A wife (Daria Nicolodi) and her new hubby (John Steiner) move into the house where she murdered her first husband with an Exact-o knife. At first things seem normal, but when her ex’s ghost possesses their young son and he starts doing weird shit like stealing momma’s underwear and trying to dry hump her, Daria starts to suspect that something’s up. Finally the ghost stops pussyfooting around and makes the Exact-o fly around by itself and chase her around the house. This gets Daria so upset that she has to land a pick axe into poor John’s chest. In the end the ghost causes the house to topple on top of his no good skank wife so he can play Tea Time with his snot nosed brat of a kid.
Shock was the final film by Italian horror maestro Mario Bava. Supposedly he was so frail that he had to get his son Lamberto (who also co-wrote the script) to help him direct a lot of scenes. It certainly shows as the end result is kinda patchy. The film lacks a lot of Mario’s usual visual flair and the opening scenes move at a snail’s pace. What’s worse is that the supernatural shenanigans are mostly weighted towards the last fifteen minutes or so.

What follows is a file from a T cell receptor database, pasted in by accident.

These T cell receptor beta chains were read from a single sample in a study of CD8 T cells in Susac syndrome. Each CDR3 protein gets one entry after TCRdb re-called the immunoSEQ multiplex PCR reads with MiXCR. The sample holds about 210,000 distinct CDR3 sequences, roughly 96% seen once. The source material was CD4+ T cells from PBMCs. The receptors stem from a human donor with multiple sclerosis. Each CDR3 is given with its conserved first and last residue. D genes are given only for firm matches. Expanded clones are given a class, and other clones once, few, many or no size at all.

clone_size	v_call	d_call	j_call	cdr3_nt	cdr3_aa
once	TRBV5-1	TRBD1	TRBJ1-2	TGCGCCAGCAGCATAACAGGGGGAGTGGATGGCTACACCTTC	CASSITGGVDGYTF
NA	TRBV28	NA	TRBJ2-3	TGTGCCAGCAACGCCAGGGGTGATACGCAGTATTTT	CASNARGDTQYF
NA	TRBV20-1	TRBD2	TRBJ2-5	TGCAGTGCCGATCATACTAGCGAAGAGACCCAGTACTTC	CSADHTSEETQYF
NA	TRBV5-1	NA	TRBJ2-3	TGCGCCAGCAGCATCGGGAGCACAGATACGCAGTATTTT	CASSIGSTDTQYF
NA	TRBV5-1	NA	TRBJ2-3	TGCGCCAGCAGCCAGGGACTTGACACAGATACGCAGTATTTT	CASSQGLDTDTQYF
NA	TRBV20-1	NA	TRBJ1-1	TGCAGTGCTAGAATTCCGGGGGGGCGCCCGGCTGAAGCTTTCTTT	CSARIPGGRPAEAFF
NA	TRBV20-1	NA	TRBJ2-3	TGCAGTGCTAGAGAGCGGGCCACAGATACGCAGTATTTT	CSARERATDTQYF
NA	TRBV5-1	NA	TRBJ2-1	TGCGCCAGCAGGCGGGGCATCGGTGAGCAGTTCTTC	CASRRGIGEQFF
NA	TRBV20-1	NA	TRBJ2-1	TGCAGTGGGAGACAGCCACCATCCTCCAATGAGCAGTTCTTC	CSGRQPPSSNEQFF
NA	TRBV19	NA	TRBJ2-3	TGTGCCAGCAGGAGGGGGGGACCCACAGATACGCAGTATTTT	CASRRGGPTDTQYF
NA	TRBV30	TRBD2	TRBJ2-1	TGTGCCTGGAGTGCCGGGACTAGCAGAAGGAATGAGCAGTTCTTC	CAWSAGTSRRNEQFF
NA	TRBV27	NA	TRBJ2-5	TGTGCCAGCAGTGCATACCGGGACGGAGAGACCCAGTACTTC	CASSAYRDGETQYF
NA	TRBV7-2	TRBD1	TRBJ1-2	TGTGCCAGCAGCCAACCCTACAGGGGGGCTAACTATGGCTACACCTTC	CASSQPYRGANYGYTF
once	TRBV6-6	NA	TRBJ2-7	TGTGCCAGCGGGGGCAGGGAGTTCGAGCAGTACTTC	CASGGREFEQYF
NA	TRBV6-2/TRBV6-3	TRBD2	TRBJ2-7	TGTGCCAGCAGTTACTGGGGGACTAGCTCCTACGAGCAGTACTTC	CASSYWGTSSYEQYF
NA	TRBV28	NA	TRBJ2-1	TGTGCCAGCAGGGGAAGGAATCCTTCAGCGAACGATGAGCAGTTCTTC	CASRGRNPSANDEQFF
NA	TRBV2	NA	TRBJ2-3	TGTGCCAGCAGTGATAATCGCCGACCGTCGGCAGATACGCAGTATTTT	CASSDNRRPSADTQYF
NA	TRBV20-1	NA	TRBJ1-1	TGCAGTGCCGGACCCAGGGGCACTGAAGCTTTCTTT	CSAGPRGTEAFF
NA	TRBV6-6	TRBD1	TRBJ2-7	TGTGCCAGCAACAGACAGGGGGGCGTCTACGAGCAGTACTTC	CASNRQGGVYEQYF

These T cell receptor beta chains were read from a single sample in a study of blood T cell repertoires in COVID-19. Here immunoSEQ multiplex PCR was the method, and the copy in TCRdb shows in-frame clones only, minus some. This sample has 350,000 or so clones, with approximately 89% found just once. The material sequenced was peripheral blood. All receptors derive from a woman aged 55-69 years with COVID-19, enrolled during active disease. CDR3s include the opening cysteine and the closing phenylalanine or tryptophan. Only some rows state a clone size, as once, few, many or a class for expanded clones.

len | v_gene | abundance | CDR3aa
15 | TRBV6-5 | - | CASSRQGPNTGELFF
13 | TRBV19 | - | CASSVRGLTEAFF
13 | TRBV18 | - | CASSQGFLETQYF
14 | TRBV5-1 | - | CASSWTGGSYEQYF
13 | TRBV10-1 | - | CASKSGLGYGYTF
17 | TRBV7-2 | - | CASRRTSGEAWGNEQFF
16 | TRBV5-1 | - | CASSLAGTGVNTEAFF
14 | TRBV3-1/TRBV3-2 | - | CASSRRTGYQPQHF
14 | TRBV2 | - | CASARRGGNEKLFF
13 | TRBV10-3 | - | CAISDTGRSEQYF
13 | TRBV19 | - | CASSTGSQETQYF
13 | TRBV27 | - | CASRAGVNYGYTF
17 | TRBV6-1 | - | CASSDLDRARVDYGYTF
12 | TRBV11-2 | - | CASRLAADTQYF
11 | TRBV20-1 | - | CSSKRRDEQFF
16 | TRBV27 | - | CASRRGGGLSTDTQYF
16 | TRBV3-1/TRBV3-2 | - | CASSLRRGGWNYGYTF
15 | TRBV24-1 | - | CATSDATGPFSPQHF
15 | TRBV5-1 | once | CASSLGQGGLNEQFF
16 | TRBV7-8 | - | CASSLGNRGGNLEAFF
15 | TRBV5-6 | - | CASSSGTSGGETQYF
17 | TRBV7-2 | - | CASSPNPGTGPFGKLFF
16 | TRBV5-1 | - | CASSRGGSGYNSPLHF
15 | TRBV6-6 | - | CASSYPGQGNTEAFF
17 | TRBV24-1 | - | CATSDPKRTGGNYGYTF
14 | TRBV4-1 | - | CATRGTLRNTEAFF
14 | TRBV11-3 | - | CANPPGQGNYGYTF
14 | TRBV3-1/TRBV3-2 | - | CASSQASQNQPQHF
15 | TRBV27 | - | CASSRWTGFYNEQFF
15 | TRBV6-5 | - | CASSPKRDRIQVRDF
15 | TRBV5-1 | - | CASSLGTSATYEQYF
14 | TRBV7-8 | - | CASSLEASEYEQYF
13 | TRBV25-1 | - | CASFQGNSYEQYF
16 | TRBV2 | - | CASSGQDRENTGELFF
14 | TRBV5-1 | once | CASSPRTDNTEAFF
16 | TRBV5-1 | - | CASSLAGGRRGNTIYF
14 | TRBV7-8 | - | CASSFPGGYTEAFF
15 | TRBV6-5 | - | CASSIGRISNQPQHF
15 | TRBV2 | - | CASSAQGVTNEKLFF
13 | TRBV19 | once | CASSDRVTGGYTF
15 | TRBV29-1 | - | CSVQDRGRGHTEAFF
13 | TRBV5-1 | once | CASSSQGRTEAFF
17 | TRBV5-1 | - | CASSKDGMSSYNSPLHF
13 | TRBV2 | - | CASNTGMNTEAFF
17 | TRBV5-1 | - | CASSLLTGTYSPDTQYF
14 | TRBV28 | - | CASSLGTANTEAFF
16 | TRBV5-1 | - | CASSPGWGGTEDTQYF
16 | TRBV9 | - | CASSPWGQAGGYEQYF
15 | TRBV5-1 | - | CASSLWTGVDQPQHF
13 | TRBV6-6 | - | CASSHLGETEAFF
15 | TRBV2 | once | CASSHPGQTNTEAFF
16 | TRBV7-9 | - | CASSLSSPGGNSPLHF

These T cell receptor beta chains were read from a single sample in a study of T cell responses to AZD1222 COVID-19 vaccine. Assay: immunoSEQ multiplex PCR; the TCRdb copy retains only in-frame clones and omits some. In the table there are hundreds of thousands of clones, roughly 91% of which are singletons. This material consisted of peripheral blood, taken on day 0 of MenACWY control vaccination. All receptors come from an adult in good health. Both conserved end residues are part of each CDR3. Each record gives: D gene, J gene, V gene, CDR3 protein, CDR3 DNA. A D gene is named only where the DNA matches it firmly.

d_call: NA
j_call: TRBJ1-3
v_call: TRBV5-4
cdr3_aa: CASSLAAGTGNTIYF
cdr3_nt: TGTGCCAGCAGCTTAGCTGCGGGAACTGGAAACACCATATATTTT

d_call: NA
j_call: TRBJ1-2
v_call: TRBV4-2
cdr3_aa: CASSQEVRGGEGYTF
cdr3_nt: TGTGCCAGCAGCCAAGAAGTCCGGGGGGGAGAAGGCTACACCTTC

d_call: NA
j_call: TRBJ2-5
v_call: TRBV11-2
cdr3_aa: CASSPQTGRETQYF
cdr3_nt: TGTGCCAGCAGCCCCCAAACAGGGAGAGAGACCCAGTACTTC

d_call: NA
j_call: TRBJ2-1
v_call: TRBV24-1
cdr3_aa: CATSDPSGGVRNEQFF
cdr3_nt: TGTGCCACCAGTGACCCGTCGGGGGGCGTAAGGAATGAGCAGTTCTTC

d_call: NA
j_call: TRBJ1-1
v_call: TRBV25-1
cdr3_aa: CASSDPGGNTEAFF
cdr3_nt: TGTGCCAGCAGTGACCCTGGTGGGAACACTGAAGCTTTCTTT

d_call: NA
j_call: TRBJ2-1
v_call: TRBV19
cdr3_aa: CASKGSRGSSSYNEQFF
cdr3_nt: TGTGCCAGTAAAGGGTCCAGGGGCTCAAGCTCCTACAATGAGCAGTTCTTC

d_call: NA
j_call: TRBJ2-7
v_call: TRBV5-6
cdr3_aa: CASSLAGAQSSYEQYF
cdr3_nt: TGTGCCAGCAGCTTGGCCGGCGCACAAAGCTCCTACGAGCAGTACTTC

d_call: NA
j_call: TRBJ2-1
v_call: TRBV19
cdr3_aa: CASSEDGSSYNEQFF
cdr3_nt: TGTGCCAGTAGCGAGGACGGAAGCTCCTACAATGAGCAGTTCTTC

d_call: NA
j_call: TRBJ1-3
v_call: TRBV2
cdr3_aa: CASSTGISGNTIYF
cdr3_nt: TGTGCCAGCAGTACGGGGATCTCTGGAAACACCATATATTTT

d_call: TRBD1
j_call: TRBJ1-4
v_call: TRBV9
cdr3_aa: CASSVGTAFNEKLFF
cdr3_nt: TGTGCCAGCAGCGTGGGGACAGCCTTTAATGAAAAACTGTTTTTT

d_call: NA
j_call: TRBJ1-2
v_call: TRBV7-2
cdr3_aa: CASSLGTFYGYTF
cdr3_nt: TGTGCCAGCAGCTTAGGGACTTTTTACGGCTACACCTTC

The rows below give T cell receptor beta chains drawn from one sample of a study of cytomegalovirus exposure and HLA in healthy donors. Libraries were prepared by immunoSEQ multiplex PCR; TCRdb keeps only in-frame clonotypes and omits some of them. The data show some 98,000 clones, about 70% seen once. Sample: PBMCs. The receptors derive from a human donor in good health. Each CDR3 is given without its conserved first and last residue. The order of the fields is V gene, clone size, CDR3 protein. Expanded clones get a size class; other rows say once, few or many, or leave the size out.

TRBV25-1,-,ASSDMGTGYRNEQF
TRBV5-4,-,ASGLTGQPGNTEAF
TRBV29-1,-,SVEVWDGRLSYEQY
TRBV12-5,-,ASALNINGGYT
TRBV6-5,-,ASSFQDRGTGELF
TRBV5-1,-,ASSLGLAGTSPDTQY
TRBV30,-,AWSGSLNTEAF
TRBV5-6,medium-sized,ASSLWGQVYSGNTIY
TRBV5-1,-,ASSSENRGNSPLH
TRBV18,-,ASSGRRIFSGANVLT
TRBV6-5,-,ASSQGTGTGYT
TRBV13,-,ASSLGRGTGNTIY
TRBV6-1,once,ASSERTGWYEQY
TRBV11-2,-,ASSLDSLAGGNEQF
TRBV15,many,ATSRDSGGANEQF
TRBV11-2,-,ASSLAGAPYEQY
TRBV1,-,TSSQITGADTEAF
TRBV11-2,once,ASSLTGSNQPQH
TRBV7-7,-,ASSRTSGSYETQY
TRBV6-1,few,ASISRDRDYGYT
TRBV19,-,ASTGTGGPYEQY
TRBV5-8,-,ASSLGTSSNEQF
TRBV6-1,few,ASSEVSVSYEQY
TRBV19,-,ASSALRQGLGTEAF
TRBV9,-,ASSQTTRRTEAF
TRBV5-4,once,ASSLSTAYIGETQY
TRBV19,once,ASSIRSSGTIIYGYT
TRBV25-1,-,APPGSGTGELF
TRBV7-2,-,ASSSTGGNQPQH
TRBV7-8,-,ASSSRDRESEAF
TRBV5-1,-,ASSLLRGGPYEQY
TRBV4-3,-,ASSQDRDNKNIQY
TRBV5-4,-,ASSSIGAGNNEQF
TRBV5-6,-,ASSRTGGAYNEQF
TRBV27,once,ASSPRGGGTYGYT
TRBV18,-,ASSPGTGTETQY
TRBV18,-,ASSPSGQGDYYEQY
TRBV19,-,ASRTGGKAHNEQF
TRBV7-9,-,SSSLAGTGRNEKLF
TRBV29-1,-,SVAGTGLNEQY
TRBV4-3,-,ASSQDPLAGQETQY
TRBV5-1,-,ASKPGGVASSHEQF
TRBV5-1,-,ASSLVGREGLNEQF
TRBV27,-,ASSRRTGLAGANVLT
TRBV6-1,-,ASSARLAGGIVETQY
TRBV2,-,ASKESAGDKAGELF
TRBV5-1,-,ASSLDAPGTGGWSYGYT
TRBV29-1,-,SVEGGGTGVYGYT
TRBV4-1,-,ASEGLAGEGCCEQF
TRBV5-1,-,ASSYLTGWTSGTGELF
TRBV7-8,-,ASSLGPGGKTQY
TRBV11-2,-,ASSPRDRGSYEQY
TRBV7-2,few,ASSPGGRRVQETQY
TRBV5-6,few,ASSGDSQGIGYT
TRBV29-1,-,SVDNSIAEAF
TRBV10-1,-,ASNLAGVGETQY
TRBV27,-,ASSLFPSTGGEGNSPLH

While the flick may have several weaknesses, it does have an undeniable hypnotic charm that holds your attention even when things are getting particularly slow going. The gore, when it comes, is solid and the scene where Nicolodi is ravaged by her invisible husband is reminiscent of The Entity. Shock may not be the swan song you would hope for from the master but it still has its fair share of memorable moments to qualify it as a must-see for rabid fans of the late, great Bava.
Lamberto also directed the Exact-o themed A Blade in the Dark.
AKA: Beyond the Door 2. AKA: Suspense.